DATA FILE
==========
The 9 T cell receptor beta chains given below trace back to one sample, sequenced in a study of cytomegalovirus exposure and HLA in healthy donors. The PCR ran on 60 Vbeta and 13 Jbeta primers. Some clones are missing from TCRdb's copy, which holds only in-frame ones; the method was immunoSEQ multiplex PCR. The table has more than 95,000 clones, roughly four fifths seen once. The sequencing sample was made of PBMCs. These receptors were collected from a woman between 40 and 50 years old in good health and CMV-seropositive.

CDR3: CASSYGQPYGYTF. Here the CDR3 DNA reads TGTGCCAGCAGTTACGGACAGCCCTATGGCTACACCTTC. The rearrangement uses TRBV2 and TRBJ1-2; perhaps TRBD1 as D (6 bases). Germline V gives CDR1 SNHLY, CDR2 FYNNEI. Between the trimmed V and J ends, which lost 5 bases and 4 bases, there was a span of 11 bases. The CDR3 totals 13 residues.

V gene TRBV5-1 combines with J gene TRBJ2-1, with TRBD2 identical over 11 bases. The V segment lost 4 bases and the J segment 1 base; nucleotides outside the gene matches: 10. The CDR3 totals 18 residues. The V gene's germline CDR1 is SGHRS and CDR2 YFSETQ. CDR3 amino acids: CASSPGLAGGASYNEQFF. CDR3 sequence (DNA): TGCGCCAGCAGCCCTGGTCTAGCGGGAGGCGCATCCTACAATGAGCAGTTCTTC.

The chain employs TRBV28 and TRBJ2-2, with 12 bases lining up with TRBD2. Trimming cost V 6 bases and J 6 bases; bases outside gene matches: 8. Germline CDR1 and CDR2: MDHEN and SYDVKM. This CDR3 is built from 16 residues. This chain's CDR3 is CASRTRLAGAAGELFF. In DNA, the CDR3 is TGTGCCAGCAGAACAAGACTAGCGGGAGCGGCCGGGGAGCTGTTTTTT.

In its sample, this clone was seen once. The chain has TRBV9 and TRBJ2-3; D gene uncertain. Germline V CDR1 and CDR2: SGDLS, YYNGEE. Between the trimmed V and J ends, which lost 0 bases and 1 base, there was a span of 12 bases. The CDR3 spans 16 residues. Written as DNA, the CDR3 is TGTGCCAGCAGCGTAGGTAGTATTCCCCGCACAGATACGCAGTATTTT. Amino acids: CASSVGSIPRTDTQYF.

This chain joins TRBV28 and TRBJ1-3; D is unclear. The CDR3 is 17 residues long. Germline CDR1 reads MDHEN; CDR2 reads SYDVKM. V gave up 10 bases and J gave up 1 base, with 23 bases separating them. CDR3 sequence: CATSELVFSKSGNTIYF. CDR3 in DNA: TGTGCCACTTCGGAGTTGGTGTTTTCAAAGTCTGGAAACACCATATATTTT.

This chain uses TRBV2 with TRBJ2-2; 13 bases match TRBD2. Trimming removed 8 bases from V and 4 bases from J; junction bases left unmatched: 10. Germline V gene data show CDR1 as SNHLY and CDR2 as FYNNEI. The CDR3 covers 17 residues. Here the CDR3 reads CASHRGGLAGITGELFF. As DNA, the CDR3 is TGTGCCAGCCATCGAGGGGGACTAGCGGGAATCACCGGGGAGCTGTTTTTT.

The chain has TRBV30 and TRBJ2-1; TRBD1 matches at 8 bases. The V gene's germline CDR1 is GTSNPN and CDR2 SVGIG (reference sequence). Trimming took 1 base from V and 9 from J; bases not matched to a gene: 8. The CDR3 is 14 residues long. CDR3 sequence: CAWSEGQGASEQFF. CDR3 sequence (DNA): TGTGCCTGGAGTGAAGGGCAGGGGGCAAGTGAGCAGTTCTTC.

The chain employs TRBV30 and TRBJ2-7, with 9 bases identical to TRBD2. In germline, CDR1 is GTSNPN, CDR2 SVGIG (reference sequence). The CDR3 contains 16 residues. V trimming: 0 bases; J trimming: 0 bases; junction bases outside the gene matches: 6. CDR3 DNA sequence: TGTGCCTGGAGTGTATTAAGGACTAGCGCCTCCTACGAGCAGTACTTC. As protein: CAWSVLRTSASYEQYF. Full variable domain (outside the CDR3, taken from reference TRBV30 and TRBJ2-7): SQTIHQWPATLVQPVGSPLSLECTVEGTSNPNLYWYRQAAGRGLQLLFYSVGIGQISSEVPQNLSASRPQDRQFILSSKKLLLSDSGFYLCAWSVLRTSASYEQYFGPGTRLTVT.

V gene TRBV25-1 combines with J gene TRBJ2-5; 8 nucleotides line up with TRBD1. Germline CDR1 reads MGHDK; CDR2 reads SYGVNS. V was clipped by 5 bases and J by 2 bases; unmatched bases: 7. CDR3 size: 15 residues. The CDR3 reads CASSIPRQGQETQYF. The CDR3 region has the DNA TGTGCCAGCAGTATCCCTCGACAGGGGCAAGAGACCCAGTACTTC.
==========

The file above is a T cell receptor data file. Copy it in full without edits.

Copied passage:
The 9 T cell receptor beta chains given below trace back to one sample, sequenced in a study of cytomegalovirus exposure and HLA in healthy donors. The PCR ran on 60 Vbeta and 13 Jbeta primers. Some clones are missing from TCRdb's copy, which holds only in-frame ones; the method was immunoSEQ multiplex PCR. The table has more than 95,000 clones, roughly four fifths seen once. The sequencing sample was made of PBMCs. These receptors were collected from a woman between 40 and 50 years old in good health and CMV-seropositive.

CDR3: CASSYGQPYGYTF. Here the CDR3 DNA reads TGTGCCAGCAGTTACGGACAGCCCTATGGCTACACCTTC. The rearrangement uses TRBV2 and TRBJ1-2; perhaps TRBD1 as D (6 bases). Germline V gives CDR1 SNHLY, CDR2 FYNNEI. Between the trimmed V and J ends, which lost 5 bases and 4 bases, there was a span of 11 bases. The CDR3 totals 13 residues.

V gene TRBV5-1 combines with J gene TRBJ2-1, with TRBD2 identical over 11 bases. The V segment lost 4 bases and the J segment 1 base; nucleotides outside the gene matches: 10. The CDR3 totals 18 residues. The V gene's germline CDR1 is SGHRS and CDR2 YFSETQ. CDR3 amino acids: CASSPGLAGGASYNEQFF. CDR3 sequence (DNA): TGCGCCAGCAGCCCTGGTCTAGCGGGAGGCGCATCCTACAATGAGCAGTTCTTC.

The chain employs TRBV28 and TRBJ2-2, with 12 bases lining up with TRBD2. Trimming cost V 6 bases and J 6 bases; bases outside gene matches: 8. Germline CDR1 and CDR2: MDHEN and SYDVKM. This CDR3 is built from 16 residues. This chain's CDR3 is CASRTRLAGAAGELFF. In DNA, the CDR3 is TGTGCCAGCAGAACAAGACTAGCGGGAGCGGCCGGGGAGCTGTTTTTT.

In its sample, this clone was seen once. The chain has TRBV9 and TRBJ2-3; D gene uncertain. Germline V CDR1 and CDR2: SGDLS, YYNGEE. Between the trimmed V and J ends, which lost 0 bases and 1 base, there was a span of 12 bases. The CDR3 spans 16 residues. Written as DNA, the CDR3 is TGTGCCAGCAGCGTAGGTAGTATTCCCCGCACAGATACGCAGTATTTT. Amino acids: CASSVGSIPRTDTQYF.

This chain joins TRBV28 and TRBJ1-3; D is unclear. The CDR3 is 17 residues long. Germline CDR1 reads MDHEN; CDR2 reads SYDVKM. V gave up 10 bases and J gave up 1 base, with 23 bases separating them. CDR3 sequence: CATSELVFSKSGNTIYF. CDR3 in DNA: TGTGCCACTTCGGAGTTGGTGTTTTCAAAGTCTGGAAACACCATATATTTT.

This chain uses TRBV2 with TRBJ2-2; 13 bases match TRBD2. Trimming removed 8 bases from V and 4 bases from J; junction bases left unmatched: 10. Germline V gene data show CDR1 as SNHLY and CDR2 as FYNNEI. The CDR3 covers 17 residues. Here the CDR3 reads CASHRGGLAGITGELFF. As DNA, the CDR3 is TGTGCCAGCCATCGAGGGGGACTAGCGGGAATCACCGGGGAGCTGTTTTTT.

The chain has TRBV30 and TRBJ2-1; TRBD1 matches at 8 bases. The V gene's germline CDR1 is GTSNPN and CDR2 SVGIG (reference sequence). Trimming took 1 base from V and 9 from J; bases not matched to a gene: 8. The CDR3 is 14 residues long. CDR3 sequence: CAWSEGQGASEQFF. CDR3 sequence (DNA): TGTGCCTGGAGTGAAGGGCAGGGGGCAAGTGAGCAGTTCTTC.

The chain employs TRBV30 and TRBJ2-7, with 9 bases identical to TRBD2. In germline, CDR1 is GTSNPN, CDR2 SVGIG (reference sequence). The CDR3 contains 16 residues. V trimming: 0 bases; J trimming: 0 bases; junction bases outside the gene matches: 6. CDR3 DNA sequence: TGTGCCTGGAGTGTATTAAGGACTAGCGCCTCCTACGAGCAGTACTTC. As protein: CAWSVLRTSASYEQYF. Full variable domain (outside the CDR3, taken from reference TRBV30 and TRBJ2-7): SQTIHQWPATLVQPVGSPLSLECTVEGTSNPNLYWYRQAAGRGLQLLFYSVGIGQISSEVPQNLSASRPQDRQFILSSKKLLLSDSGFYLCAWSVLRTSASYEQYFGPGTRLTVT.

V gene TRBV25-1 combines with J gene TRBJ2-5; 8 nucleotides line up with TRBD1. Germline CDR1 reads MGHDK; CDR2 reads SYGVNS. V was clipped by 5 bases and J by 2 bases; unmatched bases: 7. CDR3 size: 15 residues. The CDR3 reads CASSIPRQGQETQYF. The CDR3 region has the DNA TGTGCCAGCAGTATCCCTCGACAGGGGCAAGAGACCCAGTACTTC.